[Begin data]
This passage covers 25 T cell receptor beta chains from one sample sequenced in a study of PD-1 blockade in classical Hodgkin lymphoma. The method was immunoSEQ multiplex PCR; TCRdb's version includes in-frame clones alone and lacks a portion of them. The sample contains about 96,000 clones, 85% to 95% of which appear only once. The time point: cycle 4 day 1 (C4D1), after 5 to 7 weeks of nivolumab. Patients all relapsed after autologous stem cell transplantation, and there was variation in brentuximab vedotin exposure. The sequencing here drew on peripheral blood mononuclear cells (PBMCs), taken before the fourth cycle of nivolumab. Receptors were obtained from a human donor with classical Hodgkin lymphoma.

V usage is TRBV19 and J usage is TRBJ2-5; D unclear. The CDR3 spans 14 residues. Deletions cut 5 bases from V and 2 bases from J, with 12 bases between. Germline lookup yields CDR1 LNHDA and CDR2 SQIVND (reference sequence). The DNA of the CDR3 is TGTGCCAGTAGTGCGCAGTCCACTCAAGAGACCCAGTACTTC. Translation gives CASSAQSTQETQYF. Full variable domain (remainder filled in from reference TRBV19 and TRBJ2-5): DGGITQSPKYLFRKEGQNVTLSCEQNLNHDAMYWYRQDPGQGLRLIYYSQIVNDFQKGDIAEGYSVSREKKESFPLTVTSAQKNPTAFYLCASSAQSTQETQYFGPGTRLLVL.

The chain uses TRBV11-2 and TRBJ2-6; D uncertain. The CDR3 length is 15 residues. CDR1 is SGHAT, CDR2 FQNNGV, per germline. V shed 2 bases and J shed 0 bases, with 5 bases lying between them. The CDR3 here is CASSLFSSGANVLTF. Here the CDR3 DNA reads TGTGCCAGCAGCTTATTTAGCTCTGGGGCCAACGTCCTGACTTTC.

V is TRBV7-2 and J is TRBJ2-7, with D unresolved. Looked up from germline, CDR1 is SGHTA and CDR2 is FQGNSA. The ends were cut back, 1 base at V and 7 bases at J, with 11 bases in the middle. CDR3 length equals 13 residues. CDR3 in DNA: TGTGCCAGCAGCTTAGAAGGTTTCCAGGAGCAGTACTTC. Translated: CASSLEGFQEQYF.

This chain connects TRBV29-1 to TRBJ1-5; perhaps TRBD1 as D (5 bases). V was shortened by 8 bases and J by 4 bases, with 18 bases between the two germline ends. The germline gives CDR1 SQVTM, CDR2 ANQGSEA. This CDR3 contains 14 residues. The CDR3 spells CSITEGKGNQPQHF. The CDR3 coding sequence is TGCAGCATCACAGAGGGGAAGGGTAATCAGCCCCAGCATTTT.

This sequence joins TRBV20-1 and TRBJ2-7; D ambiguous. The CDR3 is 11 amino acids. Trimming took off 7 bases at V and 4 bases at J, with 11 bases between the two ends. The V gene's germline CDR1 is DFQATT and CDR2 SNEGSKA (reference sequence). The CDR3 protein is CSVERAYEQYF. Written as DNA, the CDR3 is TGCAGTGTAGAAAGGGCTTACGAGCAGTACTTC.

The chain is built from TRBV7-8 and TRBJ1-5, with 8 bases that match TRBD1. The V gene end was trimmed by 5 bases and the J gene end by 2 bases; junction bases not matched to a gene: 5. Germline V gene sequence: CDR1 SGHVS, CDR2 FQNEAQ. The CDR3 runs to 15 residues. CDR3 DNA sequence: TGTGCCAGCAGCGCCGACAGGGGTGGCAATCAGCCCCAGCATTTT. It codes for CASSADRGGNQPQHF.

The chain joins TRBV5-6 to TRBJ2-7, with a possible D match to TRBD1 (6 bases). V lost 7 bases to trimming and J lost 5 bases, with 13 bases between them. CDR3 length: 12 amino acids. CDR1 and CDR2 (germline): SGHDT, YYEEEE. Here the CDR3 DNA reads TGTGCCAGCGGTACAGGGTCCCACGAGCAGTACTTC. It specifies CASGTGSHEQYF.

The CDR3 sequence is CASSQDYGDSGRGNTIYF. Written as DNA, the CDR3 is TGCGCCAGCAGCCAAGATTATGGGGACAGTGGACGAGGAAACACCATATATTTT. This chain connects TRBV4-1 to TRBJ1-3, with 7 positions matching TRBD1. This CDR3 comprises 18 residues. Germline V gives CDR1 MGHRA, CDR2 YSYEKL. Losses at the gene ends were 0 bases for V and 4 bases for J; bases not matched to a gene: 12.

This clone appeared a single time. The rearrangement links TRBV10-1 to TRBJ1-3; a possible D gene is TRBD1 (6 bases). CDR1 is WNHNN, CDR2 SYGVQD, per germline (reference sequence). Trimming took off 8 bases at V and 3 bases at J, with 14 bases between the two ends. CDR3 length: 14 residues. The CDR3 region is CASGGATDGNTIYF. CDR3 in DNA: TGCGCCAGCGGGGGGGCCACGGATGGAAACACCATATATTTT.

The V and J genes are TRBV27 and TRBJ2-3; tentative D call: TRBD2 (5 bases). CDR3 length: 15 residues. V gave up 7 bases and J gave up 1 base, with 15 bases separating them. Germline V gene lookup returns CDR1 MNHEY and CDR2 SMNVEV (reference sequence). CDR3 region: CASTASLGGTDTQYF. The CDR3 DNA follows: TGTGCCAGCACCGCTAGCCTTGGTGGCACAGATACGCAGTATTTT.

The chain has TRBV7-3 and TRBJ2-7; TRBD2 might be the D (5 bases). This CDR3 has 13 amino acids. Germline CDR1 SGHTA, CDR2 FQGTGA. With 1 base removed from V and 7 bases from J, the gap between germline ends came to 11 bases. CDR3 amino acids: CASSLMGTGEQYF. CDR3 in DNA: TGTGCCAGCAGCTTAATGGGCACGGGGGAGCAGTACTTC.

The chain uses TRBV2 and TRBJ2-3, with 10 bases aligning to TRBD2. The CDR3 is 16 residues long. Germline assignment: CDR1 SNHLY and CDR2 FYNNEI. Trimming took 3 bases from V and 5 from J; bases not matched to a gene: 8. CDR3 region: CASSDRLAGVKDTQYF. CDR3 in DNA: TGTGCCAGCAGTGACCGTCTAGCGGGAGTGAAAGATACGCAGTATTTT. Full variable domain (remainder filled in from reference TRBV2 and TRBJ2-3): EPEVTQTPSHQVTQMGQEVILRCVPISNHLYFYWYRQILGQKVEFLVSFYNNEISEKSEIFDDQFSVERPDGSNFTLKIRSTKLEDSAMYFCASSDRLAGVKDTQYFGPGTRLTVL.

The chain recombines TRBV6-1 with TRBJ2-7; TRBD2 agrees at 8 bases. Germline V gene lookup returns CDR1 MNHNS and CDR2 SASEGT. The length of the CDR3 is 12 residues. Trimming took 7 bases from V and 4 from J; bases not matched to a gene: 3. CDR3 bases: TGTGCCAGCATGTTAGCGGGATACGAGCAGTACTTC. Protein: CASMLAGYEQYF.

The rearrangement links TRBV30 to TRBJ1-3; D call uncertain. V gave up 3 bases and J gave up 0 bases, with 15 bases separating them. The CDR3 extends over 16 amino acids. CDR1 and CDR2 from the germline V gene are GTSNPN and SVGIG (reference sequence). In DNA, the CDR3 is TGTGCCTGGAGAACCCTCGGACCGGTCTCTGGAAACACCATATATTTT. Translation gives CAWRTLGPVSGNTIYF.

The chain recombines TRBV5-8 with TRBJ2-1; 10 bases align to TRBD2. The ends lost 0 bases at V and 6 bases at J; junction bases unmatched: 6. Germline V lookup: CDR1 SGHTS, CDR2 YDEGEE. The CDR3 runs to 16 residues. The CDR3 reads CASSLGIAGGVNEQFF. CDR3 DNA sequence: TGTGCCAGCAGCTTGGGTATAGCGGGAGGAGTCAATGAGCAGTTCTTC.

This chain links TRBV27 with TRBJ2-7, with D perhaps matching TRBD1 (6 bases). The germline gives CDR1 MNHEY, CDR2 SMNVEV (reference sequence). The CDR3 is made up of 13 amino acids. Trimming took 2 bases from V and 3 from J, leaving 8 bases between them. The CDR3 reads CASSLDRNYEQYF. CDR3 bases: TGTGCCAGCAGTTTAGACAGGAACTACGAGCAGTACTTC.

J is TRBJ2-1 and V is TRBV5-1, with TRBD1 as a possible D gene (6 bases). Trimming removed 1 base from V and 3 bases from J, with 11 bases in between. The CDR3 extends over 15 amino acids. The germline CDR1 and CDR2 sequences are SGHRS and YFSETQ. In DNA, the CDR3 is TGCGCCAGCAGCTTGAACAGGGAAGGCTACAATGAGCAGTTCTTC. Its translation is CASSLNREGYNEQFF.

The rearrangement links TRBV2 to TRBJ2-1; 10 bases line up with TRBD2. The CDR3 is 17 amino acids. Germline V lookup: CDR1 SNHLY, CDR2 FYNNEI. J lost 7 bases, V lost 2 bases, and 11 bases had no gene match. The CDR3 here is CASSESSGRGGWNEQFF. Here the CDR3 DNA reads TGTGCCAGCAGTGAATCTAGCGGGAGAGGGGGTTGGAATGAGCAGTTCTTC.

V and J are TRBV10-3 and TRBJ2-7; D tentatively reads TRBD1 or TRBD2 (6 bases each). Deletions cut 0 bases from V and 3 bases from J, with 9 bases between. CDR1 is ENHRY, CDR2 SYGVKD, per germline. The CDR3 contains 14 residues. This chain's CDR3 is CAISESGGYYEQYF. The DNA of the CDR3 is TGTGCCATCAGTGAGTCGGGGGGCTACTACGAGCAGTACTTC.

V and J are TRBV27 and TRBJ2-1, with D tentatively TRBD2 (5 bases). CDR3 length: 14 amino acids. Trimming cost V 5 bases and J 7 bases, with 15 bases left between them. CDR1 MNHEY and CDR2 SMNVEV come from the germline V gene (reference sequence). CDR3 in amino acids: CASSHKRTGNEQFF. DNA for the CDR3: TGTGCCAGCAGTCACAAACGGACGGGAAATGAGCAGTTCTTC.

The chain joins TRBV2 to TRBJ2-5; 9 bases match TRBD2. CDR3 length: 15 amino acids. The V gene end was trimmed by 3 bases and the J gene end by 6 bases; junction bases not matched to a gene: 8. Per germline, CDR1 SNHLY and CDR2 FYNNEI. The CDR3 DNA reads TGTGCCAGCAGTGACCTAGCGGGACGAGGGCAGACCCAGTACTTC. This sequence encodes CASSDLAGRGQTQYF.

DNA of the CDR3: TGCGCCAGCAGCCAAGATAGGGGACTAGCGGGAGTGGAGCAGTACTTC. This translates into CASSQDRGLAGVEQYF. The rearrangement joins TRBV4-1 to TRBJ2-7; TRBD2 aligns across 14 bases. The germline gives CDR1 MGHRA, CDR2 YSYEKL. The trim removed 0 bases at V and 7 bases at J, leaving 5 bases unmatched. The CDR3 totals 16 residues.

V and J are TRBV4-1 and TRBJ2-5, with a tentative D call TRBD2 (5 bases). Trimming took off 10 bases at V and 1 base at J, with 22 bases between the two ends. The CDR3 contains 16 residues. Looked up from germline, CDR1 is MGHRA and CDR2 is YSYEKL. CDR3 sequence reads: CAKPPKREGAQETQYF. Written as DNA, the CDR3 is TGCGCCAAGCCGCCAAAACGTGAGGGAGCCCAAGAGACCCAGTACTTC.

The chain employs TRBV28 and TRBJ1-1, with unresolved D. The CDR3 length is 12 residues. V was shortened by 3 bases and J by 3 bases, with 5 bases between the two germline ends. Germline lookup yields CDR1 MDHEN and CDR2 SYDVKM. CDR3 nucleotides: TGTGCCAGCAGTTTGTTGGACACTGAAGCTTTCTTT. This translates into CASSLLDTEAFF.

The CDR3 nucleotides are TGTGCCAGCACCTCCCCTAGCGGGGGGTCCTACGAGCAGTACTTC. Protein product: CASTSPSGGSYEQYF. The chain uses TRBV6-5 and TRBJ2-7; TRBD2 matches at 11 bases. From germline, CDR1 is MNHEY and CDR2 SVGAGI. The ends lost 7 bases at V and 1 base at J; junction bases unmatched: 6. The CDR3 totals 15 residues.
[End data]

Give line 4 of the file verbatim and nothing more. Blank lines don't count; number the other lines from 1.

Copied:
V is TRBV7-2 and J is TRBJ2-7, with D unresolved. Looked up from germline, CDR1 is SGHTA and CDR2 is FQGNSA. The ends were cut back, 1 base at V and 7 bases at J, with 11 bases in the middle. CDR3 length equals 13 residues. CDR3 in DNA: TGTGCCAGCAGCTTAGAAGGTTTCCAGGAGCAGTACTTC. Translated: CASSLEGFQEQYF.